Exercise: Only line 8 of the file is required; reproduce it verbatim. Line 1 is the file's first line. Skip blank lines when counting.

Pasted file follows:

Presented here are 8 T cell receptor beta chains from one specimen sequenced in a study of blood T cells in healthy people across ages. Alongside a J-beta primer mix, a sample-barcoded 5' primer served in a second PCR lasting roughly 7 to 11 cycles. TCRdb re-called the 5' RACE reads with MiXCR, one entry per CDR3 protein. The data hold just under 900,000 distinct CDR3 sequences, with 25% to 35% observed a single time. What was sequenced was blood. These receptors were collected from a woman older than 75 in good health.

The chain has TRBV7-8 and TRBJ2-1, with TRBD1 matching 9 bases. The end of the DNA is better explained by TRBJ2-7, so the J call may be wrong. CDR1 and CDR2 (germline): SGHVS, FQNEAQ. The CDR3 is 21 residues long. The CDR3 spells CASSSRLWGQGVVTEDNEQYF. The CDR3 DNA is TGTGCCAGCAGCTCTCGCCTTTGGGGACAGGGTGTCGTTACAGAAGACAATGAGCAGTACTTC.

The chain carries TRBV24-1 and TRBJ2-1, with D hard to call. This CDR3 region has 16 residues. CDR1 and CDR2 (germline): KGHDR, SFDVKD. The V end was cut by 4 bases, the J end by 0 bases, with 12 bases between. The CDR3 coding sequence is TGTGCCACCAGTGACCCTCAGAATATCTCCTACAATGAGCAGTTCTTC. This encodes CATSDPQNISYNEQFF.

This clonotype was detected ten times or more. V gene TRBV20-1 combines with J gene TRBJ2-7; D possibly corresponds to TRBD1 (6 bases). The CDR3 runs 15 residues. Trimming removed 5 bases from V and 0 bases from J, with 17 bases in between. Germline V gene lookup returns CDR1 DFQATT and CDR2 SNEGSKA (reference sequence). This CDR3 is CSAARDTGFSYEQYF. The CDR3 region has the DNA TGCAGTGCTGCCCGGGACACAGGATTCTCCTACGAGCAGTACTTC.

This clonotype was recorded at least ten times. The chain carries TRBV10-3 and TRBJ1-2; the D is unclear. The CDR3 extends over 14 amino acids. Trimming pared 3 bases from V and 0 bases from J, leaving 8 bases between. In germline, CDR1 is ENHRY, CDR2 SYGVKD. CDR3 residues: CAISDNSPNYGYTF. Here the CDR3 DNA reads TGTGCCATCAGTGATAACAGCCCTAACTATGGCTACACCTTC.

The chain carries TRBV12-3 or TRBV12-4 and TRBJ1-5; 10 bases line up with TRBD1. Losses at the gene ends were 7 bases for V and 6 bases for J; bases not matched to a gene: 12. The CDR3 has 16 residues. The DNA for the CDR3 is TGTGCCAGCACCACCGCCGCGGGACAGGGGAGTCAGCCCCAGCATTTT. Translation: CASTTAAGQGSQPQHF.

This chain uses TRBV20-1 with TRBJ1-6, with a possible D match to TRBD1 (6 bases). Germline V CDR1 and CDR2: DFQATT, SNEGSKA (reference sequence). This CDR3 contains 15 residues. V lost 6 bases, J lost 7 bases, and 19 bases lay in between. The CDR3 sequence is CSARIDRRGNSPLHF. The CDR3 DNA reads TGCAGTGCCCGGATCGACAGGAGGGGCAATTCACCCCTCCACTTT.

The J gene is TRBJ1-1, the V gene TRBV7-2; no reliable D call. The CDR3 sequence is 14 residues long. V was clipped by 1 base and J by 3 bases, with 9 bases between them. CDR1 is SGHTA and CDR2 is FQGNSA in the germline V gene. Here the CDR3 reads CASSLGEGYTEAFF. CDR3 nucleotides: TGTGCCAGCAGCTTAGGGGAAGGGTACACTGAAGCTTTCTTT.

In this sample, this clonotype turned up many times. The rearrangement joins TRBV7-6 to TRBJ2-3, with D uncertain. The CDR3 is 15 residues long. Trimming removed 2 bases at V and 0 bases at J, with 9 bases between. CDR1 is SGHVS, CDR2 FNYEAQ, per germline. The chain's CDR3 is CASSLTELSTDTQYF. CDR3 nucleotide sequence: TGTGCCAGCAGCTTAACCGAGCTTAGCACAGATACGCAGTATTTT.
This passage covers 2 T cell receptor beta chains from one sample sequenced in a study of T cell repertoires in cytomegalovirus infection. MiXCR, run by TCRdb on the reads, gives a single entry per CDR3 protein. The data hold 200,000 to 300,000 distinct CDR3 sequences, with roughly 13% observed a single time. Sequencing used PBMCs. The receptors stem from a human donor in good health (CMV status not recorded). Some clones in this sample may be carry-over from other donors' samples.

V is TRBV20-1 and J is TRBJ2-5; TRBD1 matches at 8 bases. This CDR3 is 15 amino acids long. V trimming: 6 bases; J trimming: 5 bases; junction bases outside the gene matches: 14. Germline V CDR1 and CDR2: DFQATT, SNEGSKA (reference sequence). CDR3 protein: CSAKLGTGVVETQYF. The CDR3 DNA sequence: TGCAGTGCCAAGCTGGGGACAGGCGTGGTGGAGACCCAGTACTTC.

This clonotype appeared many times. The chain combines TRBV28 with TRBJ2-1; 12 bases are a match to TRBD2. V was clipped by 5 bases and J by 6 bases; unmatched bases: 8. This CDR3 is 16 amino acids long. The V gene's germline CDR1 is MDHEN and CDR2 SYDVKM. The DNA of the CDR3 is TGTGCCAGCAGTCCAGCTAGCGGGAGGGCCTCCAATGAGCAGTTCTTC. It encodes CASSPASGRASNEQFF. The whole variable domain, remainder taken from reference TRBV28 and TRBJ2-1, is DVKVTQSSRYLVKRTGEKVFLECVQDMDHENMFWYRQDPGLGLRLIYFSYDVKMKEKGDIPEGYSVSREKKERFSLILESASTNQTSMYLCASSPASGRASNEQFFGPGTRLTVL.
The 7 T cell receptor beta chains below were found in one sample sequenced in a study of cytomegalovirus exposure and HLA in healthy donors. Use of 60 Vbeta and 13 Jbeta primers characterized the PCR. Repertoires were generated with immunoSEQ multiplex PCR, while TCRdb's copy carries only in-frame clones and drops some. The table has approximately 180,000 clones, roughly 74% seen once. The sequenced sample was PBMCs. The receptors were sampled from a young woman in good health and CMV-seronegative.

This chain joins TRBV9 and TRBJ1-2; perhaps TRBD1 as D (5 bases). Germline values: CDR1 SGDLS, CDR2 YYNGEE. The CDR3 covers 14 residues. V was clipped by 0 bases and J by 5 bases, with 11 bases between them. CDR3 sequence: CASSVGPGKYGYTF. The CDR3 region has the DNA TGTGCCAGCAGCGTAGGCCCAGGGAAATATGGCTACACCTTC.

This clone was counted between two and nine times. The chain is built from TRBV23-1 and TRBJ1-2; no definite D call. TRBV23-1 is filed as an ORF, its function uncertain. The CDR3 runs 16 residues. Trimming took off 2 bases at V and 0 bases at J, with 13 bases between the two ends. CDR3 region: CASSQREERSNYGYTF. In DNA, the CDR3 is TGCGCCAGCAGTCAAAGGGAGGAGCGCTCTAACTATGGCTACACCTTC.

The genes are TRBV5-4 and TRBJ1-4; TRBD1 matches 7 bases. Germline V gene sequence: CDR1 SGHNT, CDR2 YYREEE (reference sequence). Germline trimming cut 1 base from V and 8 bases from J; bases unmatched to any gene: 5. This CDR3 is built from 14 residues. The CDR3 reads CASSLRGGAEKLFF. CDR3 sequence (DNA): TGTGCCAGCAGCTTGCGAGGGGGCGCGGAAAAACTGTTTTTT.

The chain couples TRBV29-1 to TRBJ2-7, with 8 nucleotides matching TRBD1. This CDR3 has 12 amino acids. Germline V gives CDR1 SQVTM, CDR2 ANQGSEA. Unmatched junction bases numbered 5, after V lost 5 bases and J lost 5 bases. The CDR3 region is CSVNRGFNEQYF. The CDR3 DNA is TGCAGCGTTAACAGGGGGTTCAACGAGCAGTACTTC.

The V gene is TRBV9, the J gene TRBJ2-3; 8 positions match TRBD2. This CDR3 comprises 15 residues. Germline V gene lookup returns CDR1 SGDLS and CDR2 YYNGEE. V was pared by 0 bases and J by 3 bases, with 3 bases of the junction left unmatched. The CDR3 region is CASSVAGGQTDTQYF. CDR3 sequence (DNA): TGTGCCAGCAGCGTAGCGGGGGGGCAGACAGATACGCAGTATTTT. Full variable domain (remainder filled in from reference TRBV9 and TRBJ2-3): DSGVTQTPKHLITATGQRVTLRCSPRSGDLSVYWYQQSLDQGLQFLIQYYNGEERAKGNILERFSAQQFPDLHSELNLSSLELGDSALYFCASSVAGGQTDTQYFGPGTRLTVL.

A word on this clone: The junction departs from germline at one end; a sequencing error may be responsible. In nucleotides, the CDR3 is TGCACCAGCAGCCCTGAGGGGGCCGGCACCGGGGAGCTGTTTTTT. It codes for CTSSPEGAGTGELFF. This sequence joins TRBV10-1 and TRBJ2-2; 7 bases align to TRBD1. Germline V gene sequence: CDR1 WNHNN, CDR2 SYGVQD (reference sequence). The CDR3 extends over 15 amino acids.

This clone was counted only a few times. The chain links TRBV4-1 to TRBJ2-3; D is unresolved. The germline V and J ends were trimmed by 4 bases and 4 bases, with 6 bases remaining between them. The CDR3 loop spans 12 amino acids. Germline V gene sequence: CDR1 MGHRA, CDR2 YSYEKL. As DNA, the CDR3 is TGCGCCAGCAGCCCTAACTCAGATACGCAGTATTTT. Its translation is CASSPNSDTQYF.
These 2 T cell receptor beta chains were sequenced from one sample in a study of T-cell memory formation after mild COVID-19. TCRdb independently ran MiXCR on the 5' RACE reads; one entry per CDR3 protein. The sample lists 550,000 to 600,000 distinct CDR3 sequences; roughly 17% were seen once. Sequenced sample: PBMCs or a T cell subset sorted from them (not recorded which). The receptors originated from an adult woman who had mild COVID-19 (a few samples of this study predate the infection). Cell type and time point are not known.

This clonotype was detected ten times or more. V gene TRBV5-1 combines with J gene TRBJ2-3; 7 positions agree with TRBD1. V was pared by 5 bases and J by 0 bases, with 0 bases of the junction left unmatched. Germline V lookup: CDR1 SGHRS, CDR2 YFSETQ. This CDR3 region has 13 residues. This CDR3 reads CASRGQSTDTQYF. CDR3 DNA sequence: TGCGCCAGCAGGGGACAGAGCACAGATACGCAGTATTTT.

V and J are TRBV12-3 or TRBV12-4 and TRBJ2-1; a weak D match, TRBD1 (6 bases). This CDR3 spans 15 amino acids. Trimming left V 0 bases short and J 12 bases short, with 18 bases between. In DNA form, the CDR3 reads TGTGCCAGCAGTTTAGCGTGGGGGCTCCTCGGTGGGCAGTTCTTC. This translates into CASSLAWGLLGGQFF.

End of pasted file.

The J gene is TRBJ1-1, the V gene TRBV7-2; no reliable D call. The CDR3 sequence is 14 residues long. V was clipped by 1 base and J by 3 bases, with 9 bases between them. CDR1 is SGHTA and CDR2 is FQGNSA in the germline V gene. Here the CDR3 reads CASSLGEGYTEAFF. CDR3 nucleotides: TGTGCCAGCAGCTTAGGGGAAGGGTACACTGAAGCTTTCTTT.